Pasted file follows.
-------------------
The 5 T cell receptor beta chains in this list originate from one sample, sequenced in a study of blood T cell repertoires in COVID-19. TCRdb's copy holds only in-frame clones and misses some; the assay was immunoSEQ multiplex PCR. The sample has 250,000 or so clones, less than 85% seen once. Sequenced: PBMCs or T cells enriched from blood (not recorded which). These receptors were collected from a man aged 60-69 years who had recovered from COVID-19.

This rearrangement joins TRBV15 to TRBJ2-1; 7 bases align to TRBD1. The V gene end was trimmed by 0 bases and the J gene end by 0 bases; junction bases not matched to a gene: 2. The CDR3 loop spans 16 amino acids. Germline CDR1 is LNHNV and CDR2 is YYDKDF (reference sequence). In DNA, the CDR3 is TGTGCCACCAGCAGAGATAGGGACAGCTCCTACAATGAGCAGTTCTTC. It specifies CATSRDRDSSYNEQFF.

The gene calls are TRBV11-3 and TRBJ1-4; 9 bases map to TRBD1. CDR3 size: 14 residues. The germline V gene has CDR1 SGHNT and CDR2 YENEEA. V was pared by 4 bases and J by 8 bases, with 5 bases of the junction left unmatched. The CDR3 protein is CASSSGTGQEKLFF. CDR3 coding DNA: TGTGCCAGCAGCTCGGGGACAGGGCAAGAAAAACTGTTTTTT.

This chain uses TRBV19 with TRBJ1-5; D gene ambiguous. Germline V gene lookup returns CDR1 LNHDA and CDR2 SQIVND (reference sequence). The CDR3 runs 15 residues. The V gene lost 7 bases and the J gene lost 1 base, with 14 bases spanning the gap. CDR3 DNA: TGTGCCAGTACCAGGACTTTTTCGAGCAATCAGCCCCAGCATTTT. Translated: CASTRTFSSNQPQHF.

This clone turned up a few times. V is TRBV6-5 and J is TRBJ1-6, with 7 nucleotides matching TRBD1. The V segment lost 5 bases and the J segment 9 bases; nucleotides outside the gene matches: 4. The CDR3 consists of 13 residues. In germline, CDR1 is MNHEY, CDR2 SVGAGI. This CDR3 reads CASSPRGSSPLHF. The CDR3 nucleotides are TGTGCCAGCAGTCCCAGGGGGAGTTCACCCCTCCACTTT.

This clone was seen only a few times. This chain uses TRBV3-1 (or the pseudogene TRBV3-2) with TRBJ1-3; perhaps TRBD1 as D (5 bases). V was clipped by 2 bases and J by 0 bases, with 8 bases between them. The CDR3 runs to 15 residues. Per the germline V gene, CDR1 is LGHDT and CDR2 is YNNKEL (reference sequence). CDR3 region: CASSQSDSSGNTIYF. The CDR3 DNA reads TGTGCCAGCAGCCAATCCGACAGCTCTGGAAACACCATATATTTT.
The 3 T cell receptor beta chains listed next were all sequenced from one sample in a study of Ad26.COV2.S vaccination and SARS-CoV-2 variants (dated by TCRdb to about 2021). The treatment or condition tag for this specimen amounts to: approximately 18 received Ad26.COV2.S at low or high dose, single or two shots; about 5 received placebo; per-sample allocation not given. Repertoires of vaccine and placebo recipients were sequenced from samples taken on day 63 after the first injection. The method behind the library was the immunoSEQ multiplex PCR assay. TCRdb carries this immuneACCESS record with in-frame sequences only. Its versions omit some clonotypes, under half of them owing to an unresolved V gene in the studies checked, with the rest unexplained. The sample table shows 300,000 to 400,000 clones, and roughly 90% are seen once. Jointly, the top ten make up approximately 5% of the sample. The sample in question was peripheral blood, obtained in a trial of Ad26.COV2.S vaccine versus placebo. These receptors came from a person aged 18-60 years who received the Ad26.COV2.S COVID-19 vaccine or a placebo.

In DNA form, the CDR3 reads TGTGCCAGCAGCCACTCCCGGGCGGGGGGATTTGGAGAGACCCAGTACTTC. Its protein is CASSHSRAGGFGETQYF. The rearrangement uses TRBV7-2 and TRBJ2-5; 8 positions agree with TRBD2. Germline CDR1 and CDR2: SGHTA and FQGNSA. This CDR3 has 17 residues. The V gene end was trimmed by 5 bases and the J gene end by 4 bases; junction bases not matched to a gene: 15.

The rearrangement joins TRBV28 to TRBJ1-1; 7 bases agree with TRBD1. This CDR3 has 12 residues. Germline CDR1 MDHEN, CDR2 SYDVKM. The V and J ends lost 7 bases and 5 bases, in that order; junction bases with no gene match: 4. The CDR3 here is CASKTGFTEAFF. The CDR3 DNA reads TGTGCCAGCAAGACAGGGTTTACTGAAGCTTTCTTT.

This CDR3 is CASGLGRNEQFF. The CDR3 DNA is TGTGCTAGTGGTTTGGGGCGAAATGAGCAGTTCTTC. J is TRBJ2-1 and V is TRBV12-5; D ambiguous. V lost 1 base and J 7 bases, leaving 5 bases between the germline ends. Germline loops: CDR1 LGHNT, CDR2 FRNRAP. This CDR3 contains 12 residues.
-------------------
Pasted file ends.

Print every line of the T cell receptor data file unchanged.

The 5 T cell receptor beta chains in this list originate from one sample, sequenced in a study of blood T cell repertoires in COVID-19. TCRdb's copy holds only in-frame clones and misses some; the assay was immunoSEQ multiplex PCR. The sample has 250,000 or so clones, less than 85% seen once. Sequenced: PBMCs or T cells enriched from blood (not recorded which). These receptors were collected from a man aged 60-69 years who had recovered from COVID-19.

This rearrangement joins TRBV15 to TRBJ2-1; 7 bases align to TRBD1. The V gene end was trimmed by 0 bases and the J gene end by 0 bases; junction bases not matched to a gene: 2. The CDR3 loop spans 16 amino acids. Germline CDR1 is LNHNV and CDR2 is YYDKDF (reference sequence). In DNA, the CDR3 is TGTGCCACCAGCAGAGATAGGGACAGCTCCTACAATGAGCAGTTCTTC. It specifies CATSRDRDSSYNEQFF.

The gene calls are TRBV11-3 and TRBJ1-4; 9 bases map to TRBD1. CDR3 size: 14 residues. The germline V gene has CDR1 SGHNT and CDR2 YENEEA. V was pared by 4 bases and J by 8 bases, with 5 bases of the junction left unmatched. The CDR3 protein is CASSSGTGQEKLFF. CDR3 coding DNA: TGTGCCAGCAGCTCGGGGACAGGGCAAGAAAAACTGTTTTTT.

This chain uses TRBV19 with TRBJ1-5; D gene ambiguous. Germline V gene lookup returns CDR1 LNHDA and CDR2 SQIVND (reference sequence). The CDR3 runs 15 residues. The V gene lost 7 bases and the J gene lost 1 base, with 14 bases spanning the gap. CDR3 DNA: TGTGCCAGTACCAGGACTTTTTCGAGCAATCAGCCCCAGCATTTT. Translated: CASTRTFSSNQPQHF.

This clone turned up a few times. V is TRBV6-5 and J is TRBJ1-6, with 7 nucleotides matching TRBD1. The V segment lost 5 bases and the J segment 9 bases; nucleotides outside the gene matches: 4. The CDR3 consists of 13 residues. In germline, CDR1 is MNHEY, CDR2 SVGAGI. This CDR3 reads CASSPRGSSPLHF. The CDR3 nucleotides are TGTGCCAGCAGTCCCAGGGGGAGTTCACCCCTCCACTTT.

This clone was seen only a few times. This chain uses TRBV3-1 (or the pseudogene TRBV3-2) with TRBJ1-3; perhaps TRBD1 as D (5 bases). V was clipped by 2 bases and J by 0 bases, with 8 bases between them. The CDR3 runs to 15 residues. Per the germline V gene, CDR1 is LGHDT and CDR2 is YNNKEL (reference sequence). CDR3 region: CASSQSDSSGNTIYF. The CDR3 DNA reads TGTGCCAGCAGCCAATCCGACAGCTCTGGAAACACCATATATTTT.
The 3 T cell receptor beta chains listed next were all sequenced from one sample in a study of Ad26.COV2.S vaccination and SARS-CoV-2 variants (dated by TCRdb to about 2021). The treatment or condition tag for this specimen amounts to: approximately 18 received Ad26.COV2.S at low or high dose, single or two shots; about 5 received placebo; per-sample allocation not given. Repertoires of vaccine and placebo recipients were sequenced from samples taken on day 63 after the first injection. The method behind the library was the immunoSEQ multiplex PCR assay. TCRdb carries this immuneACCESS record with in-frame sequences only. Its versions omit some clonotypes, under half of them owing to an unresolved V gene in the studies checked, with the rest unexplained. The sample table shows 300,000 to 400,000 clones, and roughly 90% are seen once. Jointly, the top ten make up approximately 5% of the sample. The sample in question was peripheral blood, obtained in a trial of Ad26.COV2.S vaccine versus placebo. These receptors came from a person aged 18-60 years who received the Ad26.COV2.S COVID-19 vaccine or a placebo.

In DNA form, the CDR3 reads TGTGCCAGCAGCCACTCCCGGGCGGGGGGATTTGGAGAGACCCAGTACTTC. Its protein is CASSHSRAGGFGETQYF. The rearrangement uses TRBV7-2 and TRBJ2-5; 8 positions agree with TRBD2. Germline CDR1 and CDR2: SGHTA and FQGNSA. This CDR3 has 17 residues. The V gene end was trimmed by 5 bases and the J gene end by 4 bases; junction bases not matched to a gene: 15.

The rearrangement joins TRBV28 to TRBJ1-1; 7 bases agree with TRBD1. This CDR3 has 12 residues. Germline CDR1 MDHEN, CDR2 SYDVKM. The V and J ends lost 7 bases and 5 bases, in that order; junction bases with no gene match: 4. The CDR3 here is CASKTGFTEAFF. The CDR3 DNA reads TGTGCCAGCAAGACAGGGTTTACTGAAGCTTTCTTT.

This CDR3 is CASGLGRNEQFF. The CDR3 DNA is TGTGCTAGTGGTTTGGGGCGAAATGAGCAGTTCTTC. J is TRBJ2-1 and V is TRBV12-5; D ambiguous. V lost 1 base and J 7 bases, leaving 5 bases between the germline ends. Germline loops: CDR1 LGHNT, CDR2 FRNRAP. This CDR3 contains 12 residues.